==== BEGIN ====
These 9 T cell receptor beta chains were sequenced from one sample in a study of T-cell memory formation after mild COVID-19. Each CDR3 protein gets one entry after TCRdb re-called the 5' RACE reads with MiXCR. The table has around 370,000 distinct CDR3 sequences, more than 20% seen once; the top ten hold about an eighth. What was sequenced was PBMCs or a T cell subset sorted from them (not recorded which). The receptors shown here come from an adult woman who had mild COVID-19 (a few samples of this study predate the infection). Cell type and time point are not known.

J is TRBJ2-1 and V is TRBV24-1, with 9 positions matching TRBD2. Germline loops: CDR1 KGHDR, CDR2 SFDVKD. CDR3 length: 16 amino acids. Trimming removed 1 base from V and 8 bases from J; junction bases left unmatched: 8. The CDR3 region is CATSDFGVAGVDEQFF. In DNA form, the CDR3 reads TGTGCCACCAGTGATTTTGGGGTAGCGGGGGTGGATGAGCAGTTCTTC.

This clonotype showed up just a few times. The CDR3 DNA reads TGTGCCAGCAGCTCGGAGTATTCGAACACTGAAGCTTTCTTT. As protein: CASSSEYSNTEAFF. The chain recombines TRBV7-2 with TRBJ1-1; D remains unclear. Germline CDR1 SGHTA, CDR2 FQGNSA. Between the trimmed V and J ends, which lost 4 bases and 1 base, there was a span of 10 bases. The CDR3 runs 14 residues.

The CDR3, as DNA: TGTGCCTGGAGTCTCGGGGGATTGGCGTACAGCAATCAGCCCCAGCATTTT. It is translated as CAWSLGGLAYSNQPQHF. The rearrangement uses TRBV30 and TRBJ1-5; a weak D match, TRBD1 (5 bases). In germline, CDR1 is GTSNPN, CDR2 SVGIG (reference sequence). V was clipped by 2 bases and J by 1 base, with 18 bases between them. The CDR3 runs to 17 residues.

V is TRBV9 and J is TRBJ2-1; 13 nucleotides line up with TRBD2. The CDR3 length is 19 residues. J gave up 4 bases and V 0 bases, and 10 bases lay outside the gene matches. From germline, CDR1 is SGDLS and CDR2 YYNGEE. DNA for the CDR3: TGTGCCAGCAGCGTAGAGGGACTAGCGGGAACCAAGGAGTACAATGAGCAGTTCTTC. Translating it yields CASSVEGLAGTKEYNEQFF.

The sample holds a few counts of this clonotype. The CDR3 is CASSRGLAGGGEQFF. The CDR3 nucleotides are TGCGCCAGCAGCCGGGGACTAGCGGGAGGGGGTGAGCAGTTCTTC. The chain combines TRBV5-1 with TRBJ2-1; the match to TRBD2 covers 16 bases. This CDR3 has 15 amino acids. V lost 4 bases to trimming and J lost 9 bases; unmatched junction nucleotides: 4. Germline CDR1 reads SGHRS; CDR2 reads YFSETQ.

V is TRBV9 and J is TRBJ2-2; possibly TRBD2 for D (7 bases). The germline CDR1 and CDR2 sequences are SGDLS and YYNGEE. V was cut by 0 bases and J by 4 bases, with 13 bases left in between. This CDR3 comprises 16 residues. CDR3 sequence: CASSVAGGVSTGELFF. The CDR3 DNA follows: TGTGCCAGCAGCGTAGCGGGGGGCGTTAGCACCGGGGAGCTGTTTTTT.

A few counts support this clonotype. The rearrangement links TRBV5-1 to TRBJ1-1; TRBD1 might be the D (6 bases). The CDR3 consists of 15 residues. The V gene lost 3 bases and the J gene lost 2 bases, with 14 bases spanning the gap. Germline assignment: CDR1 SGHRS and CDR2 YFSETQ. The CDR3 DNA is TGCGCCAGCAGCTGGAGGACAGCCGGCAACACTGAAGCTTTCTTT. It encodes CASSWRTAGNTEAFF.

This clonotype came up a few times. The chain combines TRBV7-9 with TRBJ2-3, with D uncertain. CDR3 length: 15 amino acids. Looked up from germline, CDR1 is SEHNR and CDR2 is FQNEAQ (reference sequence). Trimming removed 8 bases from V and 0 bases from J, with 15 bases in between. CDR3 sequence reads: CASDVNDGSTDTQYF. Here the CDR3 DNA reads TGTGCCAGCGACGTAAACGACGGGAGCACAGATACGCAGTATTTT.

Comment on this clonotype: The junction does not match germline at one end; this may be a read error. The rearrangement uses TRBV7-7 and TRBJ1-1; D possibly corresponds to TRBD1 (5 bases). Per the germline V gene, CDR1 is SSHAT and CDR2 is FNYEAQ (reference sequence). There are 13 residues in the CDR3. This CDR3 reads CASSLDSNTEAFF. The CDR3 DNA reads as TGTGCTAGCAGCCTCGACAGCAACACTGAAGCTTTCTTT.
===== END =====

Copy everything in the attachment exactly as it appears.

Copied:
These 9 T cell receptor beta chains were sequenced from one sample in a study of T-cell memory formation after mild COVID-19. Each CDR3 protein gets one entry after TCRdb re-called the 5' RACE reads with MiXCR. The table has around 370,000 distinct CDR3 sequences, more than 20% seen once; the top ten hold about an eighth. What was sequenced was PBMCs or a T cell subset sorted from them (not recorded which). The receptors shown here come from an adult woman who had mild COVID-19 (a few samples of this study predate the infection). Cell type and time point are not known.

J is TRBJ2-1 and V is TRBV24-1, with 9 positions matching TRBD2. Germline loops: CDR1 KGHDR, CDR2 SFDVKD. CDR3 length: 16 amino acids. Trimming removed 1 base from V and 8 bases from J; junction bases left unmatched: 8. The CDR3 region is CATSDFGVAGVDEQFF. In DNA form, the CDR3 reads TGTGCCACCAGTGATTTTGGGGTAGCGGGGGTGGATGAGCAGTTCTTC.

This clonotype showed up just a few times. The CDR3 DNA reads TGTGCCAGCAGCTCGGAGTATTCGAACACTGAAGCTTTCTTT. As protein: CASSSEYSNTEAFF. The chain recombines TRBV7-2 with TRBJ1-1; D remains unclear. Germline CDR1 SGHTA, CDR2 FQGNSA. Between the trimmed V and J ends, which lost 4 bases and 1 base, there was a span of 10 bases. The CDR3 runs 14 residues.

The CDR3, as DNA: TGTGCCTGGAGTCTCGGGGGATTGGCGTACAGCAATCAGCCCCAGCATTTT. It is translated as CAWSLGGLAYSNQPQHF. The rearrangement uses TRBV30 and TRBJ1-5; a weak D match, TRBD1 (5 bases). In germline, CDR1 is GTSNPN, CDR2 SVGIG (reference sequence). V was clipped by 2 bases and J by 1 base, with 18 bases between them. The CDR3 runs to 17 residues.

V is TRBV9 and J is TRBJ2-1; 13 nucleotides line up with TRBD2. The CDR3 length is 19 residues. J gave up 4 bases and V 0 bases, and 10 bases lay outside the gene matches. From germline, CDR1 is SGDLS and CDR2 YYNGEE. DNA for the CDR3: TGTGCCAGCAGCGTAGAGGGACTAGCGGGAACCAAGGAGTACAATGAGCAGTTCTTC. Translating it yields CASSVEGLAGTKEYNEQFF.

The sample holds a few counts of this clonotype. The CDR3 is CASSRGLAGGGEQFF. The CDR3 nucleotides are TGCGCCAGCAGCCGGGGACTAGCGGGAGGGGGTGAGCAGTTCTTC. The chain combines TRBV5-1 with TRBJ2-1; the match to TRBD2 covers 16 bases. This CDR3 has 15 amino acids. V lost 4 bases to trimming and J lost 9 bases; unmatched junction nucleotides: 4. Germline CDR1 reads SGHRS; CDR2 reads YFSETQ.

V is TRBV9 and J is TRBJ2-2; possibly TRBD2 for D (7 bases). The germline CDR1 and CDR2 sequences are SGDLS and YYNGEE. V was cut by 0 bases and J by 4 bases, with 13 bases left in between. This CDR3 comprises 16 residues. CDR3 sequence: CASSVAGGVSTGELFF. The CDR3 DNA follows: TGTGCCAGCAGCGTAGCGGGGGGCGTTAGCACCGGGGAGCTGTTTTTT.

A few counts support this clonotype. The rearrangement links TRBV5-1 to TRBJ1-1; TRBD1 might be the D (6 bases). The CDR3 consists of 15 residues. The V gene lost 3 bases and the J gene lost 2 bases, with 14 bases spanning the gap. Germline assignment: CDR1 SGHRS and CDR2 YFSETQ. The CDR3 DNA is TGCGCCAGCAGCTGGAGGACAGCCGGCAACACTGAAGCTTTCTTT. It encodes CASSWRTAGNTEAFF.

This clonotype came up a few times. The chain combines TRBV7-9 with TRBJ2-3, with D uncertain. CDR3 length: 15 amino acids. Looked up from germline, CDR1 is SEHNR and CDR2 is FQNEAQ (reference sequence). Trimming removed 8 bases from V and 0 bases from J, with 15 bases in between. CDR3 sequence reads: CASDVNDGSTDTQYF. Here the CDR3 DNA reads TGTGCCAGCGACGTAAACGACGGGAGCACAGATACGCAGTATTTT.

Comment on this clonotype: The junction does not match germline at one end; this may be a read error. The rearrangement uses TRBV7-7 and TRBJ1-1; D possibly corresponds to TRBD1 (5 bases). Per the germline V gene, CDR1 is SSHAT and CDR2 is FNYEAQ (reference sequence). There are 13 residues in the CDR3. This CDR3 reads CASSLDSNTEAFF. The CDR3 DNA reads as TGTGCTAGCAGCCTCGACAGCAACACTGAAGCTTTCTTT.